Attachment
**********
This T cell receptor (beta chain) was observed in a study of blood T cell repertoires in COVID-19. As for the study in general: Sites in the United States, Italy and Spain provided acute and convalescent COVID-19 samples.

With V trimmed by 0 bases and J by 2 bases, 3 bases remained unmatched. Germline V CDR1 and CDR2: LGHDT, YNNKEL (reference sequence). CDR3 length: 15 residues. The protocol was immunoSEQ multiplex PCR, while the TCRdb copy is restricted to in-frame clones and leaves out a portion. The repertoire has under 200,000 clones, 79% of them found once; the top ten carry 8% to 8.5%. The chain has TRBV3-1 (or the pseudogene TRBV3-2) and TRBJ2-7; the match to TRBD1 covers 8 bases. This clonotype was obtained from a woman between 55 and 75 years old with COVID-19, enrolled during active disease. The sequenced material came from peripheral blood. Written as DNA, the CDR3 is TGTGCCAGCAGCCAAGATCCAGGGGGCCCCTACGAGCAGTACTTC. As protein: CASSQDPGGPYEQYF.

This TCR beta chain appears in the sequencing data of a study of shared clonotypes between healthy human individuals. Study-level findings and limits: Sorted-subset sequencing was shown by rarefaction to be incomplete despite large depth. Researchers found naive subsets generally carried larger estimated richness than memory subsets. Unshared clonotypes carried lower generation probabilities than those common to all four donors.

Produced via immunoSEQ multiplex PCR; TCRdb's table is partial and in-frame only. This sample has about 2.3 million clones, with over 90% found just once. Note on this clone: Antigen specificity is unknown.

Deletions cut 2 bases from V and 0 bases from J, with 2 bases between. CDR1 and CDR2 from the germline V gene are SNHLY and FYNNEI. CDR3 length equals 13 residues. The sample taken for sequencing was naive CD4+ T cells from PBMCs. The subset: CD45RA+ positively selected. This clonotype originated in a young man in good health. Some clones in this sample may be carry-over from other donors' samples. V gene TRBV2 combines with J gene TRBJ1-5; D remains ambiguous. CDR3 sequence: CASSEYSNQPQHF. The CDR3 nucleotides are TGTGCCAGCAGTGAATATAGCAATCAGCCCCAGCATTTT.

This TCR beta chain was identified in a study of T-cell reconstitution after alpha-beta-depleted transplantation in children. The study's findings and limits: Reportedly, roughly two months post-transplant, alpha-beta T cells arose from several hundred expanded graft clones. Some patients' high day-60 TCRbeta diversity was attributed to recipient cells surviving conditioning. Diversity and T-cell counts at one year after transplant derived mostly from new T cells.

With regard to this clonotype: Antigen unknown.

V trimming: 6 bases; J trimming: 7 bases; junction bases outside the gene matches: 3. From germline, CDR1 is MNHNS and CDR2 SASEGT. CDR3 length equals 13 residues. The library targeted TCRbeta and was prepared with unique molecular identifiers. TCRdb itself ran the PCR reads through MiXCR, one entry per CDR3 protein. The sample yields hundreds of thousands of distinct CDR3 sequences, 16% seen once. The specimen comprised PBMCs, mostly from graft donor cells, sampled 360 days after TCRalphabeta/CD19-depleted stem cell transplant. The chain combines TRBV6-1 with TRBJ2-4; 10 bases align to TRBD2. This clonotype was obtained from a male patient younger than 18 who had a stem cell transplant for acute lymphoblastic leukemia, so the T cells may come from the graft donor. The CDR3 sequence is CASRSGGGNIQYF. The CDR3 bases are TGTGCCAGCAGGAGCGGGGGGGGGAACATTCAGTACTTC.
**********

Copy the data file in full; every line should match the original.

This T cell receptor (beta chain) was observed in a study of blood T cell repertoires in COVID-19. As for the study in general: Sites in the United States, Italy and Spain provided acute and convalescent COVID-19 samples.

With V trimmed by 0 bases and J by 2 bases, 3 bases remained unmatched. Germline V CDR1 and CDR2: LGHDT, YNNKEL (reference sequence). CDR3 length: 15 residues. The protocol was immunoSEQ multiplex PCR, while the TCRdb copy is restricted to in-frame clones and leaves out a portion. The repertoire has under 200,000 clones, 79% of them found once; the top ten carry 8% to 8.5%. The chain has TRBV3-1 (or the pseudogene TRBV3-2) and TRBJ2-7; the match to TRBD1 covers 8 bases. This clonotype was obtained from a woman between 55 and 75 years old with COVID-19, enrolled during active disease. The sequenced material came from peripheral blood. Written as DNA, the CDR3 is TGTGCCAGCAGCCAAGATCCAGGGGGCCCCTACGAGCAGTACTTC. As protein: CASSQDPGGPYEQYF.

This TCR beta chain appears in the sequencing data of a study of shared clonotypes between healthy human individuals. Study-level findings and limits: Sorted-subset sequencing was shown by rarefaction to be incomplete despite large depth. Researchers found naive subsets generally carried larger estimated richness than memory subsets. Unshared clonotypes carried lower generation probabilities than those common to all four donors.

Produced via immunoSEQ multiplex PCR; TCRdb's table is partial and in-frame only. This sample has about 2.3 million clones, with over 90% found just once. Note on this clone: Antigen specificity is unknown.

Deletions cut 2 bases from V and 0 bases from J, with 2 bases between. CDR1 and CDR2 from the germline V gene are SNHLY and FYNNEI. CDR3 length equals 13 residues. The sample taken for sequencing was naive CD4+ T cells from PBMCs. The subset: CD45RA+ positively selected. This clonotype originated in a young man in good health. Some clones in this sample may be carry-over from other donors' samples. V gene TRBV2 combines with J gene TRBJ1-5; D remains ambiguous. CDR3 sequence: CASSEYSNQPQHF. The CDR3 nucleotides are TGTGCCAGCAGTGAATATAGCAATCAGCCCCAGCATTTT.

This TCR beta chain was identified in a study of T-cell reconstitution after alpha-beta-depleted transplantation in children. The study's findings and limits: Reportedly, roughly two months post-transplant, alpha-beta T cells arose from several hundred expanded graft clones. Some patients' high day-60 TCRbeta diversity was attributed to recipient cells surviving conditioning. Diversity and T-cell counts at one year after transplant derived mostly from new T cells.

With regard to this clonotype: Antigen unknown.

V trimming: 6 bases; J trimming: 7 bases; junction bases outside the gene matches: 3. From germline, CDR1 is MNHNS and CDR2 SASEGT. CDR3 length equals 13 residues. The library targeted TCRbeta and was prepared with unique molecular identifiers. TCRdb itself ran the PCR reads through MiXCR, one entry per CDR3 protein. The sample yields hundreds of thousands of distinct CDR3 sequences, 16% seen once. The specimen comprised PBMCs, mostly from graft donor cells, sampled 360 days after TCRalphabeta/CD19-depleted stem cell transplant. The chain combines TRBV6-1 with TRBJ2-4; 10 bases align to TRBD2. This clonotype was obtained from a male patient younger than 18 who had a stem cell transplant for acute lymphoblastic leukemia, so the T cells may come from the graft donor. The CDR3 sequence is CASRSGGGNIQYF. The CDR3 bases are TGTGCCAGCAGGAGCGGGGGGGGGAACATTCAGTACTTC.